• Language services: Just about every organization and sponsorship group involved with refugee outreach (most of which are listed on Lifeline Syria’s website) can use more Arabic-speaking volunteers. Aside from lending your Arabic skills to legal aid, healthcare, or housing providers, you can join a group called Syrian Active Volunteers, which bills itself as the Uber of Syrian refugee settlement. The organization working on an app, and has a pool of 500 members, all Arabic-speaking, on hand to assist refugees in the process. Co-founder, Sam Jisri, says the group gets over 100 service requests per day.

Open up your home
If you’re a landlord and have a house or apartment to rent out, you can make sure that the home goes to a Syrian refugee family or individual. You can participate by going to and filling out the H.O.M.E. (Housing Opportunities & Marketplace Exchange) application. Similar to Kijiji, the service allows businesses and individuals to post not just available housing, but any goods and services they have to offer Syrian refugees settling in Toronto.

Volunteer your time
There are also plenty of ways to help that only require your time. The list of organizations offering refugee support is a long one, but here’s a taste of how you can get involved.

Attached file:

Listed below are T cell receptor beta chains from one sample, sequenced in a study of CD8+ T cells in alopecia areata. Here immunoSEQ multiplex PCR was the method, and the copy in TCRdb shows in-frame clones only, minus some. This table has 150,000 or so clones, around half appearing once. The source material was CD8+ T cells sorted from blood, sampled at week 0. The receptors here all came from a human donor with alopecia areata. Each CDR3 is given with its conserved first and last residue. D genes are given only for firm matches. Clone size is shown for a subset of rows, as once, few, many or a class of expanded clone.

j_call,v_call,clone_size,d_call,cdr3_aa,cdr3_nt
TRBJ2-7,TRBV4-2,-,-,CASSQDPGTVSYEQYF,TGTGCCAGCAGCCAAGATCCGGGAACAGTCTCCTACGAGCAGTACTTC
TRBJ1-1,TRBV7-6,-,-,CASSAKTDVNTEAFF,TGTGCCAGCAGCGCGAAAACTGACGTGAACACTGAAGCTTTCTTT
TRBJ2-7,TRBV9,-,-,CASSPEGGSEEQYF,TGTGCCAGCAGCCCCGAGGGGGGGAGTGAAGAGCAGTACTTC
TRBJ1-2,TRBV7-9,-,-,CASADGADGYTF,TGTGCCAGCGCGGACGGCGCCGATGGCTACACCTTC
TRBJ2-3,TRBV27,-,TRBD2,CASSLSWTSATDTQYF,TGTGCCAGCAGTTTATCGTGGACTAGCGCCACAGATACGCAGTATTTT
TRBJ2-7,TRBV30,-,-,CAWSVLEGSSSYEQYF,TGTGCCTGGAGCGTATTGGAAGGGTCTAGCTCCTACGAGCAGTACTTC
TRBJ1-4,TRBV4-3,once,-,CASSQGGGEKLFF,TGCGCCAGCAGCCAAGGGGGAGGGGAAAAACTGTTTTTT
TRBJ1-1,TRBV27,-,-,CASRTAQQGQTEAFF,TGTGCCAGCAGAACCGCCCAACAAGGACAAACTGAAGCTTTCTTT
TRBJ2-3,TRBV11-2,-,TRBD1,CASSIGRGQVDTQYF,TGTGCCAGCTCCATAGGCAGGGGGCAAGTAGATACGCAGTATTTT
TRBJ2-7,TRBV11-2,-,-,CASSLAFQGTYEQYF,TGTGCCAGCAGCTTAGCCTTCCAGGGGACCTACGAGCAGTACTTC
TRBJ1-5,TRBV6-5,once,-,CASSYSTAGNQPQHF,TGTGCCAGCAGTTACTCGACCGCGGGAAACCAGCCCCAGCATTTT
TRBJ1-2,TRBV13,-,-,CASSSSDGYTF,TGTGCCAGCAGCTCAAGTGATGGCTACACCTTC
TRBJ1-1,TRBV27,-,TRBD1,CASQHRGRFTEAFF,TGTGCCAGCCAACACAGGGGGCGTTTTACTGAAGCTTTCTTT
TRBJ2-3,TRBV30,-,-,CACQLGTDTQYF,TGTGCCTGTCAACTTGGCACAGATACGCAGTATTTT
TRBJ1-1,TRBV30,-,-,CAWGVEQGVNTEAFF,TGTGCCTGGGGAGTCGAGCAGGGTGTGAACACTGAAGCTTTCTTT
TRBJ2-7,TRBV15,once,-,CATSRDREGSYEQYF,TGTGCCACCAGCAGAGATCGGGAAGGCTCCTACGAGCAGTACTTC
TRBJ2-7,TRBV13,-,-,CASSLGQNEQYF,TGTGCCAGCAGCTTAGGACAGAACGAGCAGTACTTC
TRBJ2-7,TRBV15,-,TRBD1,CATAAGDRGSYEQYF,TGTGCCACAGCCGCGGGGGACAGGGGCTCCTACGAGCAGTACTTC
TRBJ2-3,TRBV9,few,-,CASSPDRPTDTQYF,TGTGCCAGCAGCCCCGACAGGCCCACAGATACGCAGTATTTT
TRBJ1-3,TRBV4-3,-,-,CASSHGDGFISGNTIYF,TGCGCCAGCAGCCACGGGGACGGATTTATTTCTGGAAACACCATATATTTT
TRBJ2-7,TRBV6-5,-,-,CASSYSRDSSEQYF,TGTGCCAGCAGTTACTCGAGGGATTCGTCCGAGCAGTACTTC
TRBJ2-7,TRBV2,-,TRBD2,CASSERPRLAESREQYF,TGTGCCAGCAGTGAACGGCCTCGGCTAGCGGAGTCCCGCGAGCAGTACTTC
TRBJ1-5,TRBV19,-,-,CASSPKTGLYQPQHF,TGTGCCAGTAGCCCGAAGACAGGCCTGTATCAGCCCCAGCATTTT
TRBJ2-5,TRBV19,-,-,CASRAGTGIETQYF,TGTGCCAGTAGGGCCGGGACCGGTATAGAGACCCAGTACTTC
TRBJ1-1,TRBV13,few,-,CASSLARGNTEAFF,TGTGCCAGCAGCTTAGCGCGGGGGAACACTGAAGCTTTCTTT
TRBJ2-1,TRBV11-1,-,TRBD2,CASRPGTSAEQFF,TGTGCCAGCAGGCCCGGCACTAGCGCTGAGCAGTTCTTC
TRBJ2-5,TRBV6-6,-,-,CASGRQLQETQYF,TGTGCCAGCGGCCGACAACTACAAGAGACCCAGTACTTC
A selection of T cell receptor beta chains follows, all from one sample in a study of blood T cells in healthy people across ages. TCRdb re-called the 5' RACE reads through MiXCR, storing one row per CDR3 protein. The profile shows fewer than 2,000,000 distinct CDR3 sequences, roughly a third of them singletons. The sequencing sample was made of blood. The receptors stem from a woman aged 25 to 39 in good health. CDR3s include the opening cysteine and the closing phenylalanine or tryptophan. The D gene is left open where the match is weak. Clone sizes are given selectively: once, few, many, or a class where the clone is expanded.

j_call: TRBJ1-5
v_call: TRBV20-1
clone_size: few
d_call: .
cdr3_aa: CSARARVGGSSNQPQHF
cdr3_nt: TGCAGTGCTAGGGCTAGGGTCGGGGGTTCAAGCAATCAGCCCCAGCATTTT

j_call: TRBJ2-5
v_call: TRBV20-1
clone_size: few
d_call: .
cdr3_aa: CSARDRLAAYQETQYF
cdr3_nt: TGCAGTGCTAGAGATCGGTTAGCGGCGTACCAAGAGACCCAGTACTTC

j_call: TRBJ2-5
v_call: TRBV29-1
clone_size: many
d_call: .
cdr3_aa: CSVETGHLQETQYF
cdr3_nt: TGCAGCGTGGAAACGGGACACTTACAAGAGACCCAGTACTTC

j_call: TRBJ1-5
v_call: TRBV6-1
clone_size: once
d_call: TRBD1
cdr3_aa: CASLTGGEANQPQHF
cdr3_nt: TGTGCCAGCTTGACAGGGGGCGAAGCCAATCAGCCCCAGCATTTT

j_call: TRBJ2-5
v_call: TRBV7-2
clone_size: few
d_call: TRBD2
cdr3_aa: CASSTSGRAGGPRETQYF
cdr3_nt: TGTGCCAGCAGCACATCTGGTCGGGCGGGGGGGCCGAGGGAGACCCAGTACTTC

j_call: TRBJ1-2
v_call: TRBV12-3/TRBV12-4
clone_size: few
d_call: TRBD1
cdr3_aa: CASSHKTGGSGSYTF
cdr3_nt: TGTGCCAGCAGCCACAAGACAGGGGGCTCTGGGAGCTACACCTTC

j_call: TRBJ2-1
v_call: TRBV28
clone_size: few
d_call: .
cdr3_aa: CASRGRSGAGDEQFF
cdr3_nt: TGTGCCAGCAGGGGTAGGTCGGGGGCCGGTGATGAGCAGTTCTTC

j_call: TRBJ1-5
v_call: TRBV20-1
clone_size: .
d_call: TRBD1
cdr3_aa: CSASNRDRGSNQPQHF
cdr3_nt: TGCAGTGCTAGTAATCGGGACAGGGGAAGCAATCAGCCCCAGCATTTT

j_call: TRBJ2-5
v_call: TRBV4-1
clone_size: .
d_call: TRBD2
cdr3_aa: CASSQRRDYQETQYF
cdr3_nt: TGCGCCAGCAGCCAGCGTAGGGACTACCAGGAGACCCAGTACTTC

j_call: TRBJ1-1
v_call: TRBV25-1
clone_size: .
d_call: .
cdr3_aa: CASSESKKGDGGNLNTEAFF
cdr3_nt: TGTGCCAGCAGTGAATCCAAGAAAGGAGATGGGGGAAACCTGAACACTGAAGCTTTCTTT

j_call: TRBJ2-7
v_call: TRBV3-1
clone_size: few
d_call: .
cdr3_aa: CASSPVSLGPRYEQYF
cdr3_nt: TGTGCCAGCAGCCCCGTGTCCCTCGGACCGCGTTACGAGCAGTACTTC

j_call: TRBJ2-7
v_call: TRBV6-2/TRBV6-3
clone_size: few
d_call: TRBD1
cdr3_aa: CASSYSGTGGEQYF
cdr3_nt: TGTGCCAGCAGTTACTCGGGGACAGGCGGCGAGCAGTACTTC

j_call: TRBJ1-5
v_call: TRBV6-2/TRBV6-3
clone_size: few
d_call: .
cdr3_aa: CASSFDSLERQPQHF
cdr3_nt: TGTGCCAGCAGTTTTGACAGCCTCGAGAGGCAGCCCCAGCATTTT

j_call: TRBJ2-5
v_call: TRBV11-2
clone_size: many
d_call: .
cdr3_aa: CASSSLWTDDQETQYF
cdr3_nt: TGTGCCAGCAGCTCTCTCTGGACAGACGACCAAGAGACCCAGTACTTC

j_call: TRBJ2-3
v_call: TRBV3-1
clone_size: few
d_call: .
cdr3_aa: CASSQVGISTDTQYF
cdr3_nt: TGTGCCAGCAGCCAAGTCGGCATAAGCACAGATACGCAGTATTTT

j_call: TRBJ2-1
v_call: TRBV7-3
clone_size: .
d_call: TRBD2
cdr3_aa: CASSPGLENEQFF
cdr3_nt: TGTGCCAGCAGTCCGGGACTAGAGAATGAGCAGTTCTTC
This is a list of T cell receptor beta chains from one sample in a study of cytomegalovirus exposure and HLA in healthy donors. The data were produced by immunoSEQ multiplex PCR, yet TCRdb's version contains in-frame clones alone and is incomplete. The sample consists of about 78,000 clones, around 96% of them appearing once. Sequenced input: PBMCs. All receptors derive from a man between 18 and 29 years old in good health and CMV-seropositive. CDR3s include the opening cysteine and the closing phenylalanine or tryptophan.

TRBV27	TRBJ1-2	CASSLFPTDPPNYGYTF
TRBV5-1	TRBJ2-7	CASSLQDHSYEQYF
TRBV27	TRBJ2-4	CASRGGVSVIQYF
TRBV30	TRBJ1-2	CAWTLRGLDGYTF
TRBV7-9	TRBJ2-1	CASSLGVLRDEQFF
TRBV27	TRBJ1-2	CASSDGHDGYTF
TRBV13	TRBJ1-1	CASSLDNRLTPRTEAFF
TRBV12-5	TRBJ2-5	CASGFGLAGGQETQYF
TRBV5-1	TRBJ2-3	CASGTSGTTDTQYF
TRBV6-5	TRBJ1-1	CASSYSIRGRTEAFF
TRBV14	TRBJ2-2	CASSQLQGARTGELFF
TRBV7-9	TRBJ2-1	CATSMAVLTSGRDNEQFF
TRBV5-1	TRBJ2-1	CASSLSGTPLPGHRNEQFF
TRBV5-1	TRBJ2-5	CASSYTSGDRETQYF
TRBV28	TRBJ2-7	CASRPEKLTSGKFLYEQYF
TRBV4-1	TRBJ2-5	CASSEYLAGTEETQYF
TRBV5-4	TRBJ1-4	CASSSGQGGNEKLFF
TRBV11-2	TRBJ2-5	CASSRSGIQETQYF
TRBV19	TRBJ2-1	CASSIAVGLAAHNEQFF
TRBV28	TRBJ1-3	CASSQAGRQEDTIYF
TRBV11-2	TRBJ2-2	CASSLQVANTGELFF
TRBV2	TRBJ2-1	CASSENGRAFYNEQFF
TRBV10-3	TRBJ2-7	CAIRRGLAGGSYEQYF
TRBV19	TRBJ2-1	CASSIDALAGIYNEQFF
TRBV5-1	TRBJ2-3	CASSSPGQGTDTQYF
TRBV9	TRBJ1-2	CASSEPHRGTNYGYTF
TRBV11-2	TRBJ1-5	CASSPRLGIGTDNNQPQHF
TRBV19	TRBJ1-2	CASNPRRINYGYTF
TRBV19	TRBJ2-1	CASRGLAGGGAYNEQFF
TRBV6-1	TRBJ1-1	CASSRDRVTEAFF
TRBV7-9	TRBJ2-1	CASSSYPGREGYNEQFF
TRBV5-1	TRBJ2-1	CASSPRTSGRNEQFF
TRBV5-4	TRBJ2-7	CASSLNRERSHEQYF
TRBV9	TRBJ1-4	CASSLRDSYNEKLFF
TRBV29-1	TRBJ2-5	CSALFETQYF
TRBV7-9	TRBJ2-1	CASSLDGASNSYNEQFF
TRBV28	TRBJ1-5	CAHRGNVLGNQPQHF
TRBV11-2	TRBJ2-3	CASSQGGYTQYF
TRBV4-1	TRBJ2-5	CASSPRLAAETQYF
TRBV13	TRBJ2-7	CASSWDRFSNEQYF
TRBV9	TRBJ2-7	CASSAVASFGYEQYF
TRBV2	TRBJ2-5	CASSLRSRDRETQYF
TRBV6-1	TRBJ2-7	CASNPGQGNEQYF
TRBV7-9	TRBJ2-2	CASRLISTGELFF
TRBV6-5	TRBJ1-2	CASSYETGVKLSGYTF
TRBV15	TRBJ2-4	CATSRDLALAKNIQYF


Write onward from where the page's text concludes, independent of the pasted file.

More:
• Culture Link: This is a welcome centre that focuses on mentorship for refugees to help them settle into all aspects of life in Toronto. The organization relies heavily on volunteers to offer programs like English conversations circles, career mentoring club, newcomers walking circles to explore the city, and citizen education mentoring circles.
  • Turtle House Art/Play Centre: Turtle House is a place for children and families coming from regions of conflict to explore their creativity through art and play, and connect with the local community. Refugee children can enrol in a nine-week art program, and the centre also offers English conversation circles for adults.
  • Canadian Centre for Victims of Torture:
    While the centre notes that it isn’t currently accepting new volunteers, this is a one service to keep an eye on for when there’s another call for help. The centre supports some of the most vulnerable refugees in overcoming the trauma of torture and war. Some of the volunteer-run initiatives include befriending survivors of torture, where volunteers meet socially with clients for a few hours per week, an English tutoring service, career support, and an escorting program, where volunteers, preferably Arabic-speaking, accompany clients to appointments to help facilitate communication.
  • Project Hope:
    The Archdiocese of Toronto launched is raising $3 million to settle refugees across the GTA, and aside from funding, it needs 100 volunteer committees to help with the process. The initiative, called Project Hope, needs volunteers who can help refugees enrol in language classes, search for jobs, find healthcare practitioners, and learn more about culture in Toronto. Volunteers can link up with an established sponsorship group through through the Archdiocese website.